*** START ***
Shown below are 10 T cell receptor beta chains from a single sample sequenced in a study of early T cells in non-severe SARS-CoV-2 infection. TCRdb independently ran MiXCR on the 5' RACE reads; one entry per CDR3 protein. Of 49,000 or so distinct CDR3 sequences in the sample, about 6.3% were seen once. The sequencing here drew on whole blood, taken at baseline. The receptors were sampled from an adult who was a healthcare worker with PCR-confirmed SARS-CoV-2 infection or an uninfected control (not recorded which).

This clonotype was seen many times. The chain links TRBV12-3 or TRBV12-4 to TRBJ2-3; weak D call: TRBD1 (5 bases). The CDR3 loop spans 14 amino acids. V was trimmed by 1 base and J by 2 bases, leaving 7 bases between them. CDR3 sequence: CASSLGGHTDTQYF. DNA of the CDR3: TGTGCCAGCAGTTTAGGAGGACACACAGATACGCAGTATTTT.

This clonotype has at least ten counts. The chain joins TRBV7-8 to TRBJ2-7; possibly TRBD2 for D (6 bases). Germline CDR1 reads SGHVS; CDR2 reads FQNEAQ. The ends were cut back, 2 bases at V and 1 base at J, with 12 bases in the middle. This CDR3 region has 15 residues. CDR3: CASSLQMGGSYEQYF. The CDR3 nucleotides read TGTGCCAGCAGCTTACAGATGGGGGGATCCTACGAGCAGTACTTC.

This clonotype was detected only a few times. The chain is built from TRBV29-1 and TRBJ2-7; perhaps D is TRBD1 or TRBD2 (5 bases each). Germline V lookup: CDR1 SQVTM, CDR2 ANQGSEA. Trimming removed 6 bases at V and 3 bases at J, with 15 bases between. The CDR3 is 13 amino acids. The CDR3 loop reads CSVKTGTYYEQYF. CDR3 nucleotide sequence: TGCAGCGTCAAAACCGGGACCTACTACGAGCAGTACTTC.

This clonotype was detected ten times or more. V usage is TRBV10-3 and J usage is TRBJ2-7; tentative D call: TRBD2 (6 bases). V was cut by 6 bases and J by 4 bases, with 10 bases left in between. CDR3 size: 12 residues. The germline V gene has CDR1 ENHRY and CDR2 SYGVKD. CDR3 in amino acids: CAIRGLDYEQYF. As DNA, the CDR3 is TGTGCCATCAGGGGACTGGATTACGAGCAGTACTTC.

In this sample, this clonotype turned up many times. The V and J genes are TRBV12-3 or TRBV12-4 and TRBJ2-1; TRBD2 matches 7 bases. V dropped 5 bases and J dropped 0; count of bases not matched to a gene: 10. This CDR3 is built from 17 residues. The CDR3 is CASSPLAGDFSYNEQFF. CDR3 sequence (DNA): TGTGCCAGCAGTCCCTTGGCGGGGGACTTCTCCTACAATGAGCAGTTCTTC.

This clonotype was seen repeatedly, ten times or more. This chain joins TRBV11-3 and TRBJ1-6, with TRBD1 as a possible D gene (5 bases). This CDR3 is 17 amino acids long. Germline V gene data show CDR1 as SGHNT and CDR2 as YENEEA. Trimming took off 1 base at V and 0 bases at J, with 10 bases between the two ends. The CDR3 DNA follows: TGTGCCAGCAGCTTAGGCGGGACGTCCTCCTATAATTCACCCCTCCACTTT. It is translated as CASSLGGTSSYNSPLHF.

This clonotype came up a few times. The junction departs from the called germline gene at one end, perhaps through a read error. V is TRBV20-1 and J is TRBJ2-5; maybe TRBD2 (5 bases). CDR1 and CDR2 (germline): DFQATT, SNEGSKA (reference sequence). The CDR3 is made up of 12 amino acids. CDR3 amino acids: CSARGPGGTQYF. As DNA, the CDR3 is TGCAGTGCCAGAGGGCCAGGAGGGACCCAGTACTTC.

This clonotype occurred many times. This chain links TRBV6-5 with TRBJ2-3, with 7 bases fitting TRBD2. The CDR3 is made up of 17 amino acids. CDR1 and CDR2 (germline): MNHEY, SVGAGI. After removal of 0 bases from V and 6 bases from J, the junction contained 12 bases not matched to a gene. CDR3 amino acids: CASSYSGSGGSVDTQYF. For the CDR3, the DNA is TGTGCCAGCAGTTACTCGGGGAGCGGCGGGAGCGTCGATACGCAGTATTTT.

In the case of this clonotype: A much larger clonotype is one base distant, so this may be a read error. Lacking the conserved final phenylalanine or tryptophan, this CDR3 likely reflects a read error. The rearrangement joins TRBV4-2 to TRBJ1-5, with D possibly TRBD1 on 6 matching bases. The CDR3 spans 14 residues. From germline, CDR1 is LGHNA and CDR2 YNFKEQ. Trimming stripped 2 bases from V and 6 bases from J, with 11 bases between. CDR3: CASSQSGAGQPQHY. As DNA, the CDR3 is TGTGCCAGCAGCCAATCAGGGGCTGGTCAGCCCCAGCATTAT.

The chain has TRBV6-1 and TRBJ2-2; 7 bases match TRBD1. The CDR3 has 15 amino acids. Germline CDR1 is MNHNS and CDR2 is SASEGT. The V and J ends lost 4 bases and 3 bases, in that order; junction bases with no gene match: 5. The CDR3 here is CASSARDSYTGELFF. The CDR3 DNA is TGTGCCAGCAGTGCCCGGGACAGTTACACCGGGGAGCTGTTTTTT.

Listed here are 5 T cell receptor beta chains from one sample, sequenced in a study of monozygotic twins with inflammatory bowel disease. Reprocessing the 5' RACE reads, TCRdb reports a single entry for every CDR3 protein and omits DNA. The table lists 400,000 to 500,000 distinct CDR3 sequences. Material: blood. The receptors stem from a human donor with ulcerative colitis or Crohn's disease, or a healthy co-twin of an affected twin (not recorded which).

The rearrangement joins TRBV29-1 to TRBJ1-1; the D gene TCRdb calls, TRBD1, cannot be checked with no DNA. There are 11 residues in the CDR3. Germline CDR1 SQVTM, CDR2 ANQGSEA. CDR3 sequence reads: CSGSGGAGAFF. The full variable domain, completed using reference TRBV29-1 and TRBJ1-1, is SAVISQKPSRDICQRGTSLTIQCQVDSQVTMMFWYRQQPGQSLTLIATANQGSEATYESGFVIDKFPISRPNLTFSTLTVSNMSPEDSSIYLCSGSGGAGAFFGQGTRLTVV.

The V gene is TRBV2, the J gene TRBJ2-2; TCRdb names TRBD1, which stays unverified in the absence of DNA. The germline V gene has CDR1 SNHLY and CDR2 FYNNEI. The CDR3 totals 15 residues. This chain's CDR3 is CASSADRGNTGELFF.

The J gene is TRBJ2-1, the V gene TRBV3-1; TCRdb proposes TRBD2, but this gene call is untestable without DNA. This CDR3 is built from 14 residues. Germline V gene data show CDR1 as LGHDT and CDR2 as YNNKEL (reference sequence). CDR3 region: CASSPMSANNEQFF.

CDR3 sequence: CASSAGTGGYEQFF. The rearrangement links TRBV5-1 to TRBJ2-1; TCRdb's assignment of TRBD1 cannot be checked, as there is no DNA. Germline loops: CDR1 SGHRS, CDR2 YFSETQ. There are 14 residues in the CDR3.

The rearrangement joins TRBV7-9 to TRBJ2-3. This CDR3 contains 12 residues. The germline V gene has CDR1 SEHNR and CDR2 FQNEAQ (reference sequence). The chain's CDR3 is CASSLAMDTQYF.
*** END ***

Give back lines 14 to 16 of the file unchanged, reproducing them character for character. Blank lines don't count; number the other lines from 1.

The V gene is TRBV2, the J gene TRBJ2-2; TCRdb names TRBD1, which stays unverified in the absence of DNA. The germline V gene has CDR1 SNHLY and CDR2 FYNNEI. The CDR3 totals 15 residues. This chain's CDR3 is CASSADRGNTGELFF.

The J gene is TRBJ2-1, the V gene TRBV3-1; TCRdb proposes TRBD2, but this gene call is untestable without DNA. This CDR3 is built from 14 residues. Germline V gene data show CDR1 as LGHDT and CDR2 as YNNKEL (reference sequence). CDR3 region: CASSPMSANNEQFF.

CDR3 sequence: CASSAGTGGYEQFF. The rearrangement links TRBV5-1 to TRBJ2-1; TCRdb's assignment of TRBD1 cannot be checked, as there is no DNA. Germline loops: CDR1 SGHRS, CDR2 YFSETQ. There are 14 residues in the CDR3.